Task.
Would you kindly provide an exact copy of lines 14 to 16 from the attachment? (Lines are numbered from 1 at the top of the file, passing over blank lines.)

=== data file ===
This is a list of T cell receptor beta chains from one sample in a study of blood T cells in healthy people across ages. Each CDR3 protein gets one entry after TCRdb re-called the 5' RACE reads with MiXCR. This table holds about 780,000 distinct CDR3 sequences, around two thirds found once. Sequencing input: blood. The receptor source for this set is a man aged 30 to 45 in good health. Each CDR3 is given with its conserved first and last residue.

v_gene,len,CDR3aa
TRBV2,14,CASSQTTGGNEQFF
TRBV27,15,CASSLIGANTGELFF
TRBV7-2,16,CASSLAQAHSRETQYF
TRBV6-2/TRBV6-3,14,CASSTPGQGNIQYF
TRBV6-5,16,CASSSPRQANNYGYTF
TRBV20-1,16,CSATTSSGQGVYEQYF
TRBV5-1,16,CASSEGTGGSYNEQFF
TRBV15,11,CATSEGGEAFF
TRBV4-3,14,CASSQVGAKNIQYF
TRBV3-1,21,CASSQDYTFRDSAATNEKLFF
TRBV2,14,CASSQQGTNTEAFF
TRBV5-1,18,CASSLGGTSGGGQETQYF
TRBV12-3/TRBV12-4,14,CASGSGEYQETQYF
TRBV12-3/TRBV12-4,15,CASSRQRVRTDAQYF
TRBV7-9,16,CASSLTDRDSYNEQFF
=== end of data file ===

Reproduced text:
TRBV5-1,18,CASSLGGTSGGGQETQYF
TRBV12-3/TRBV12-4,14,CASGSGEYQETQYF
TRBV12-3/TRBV12-4,15,CASSRQRVRTDAQYF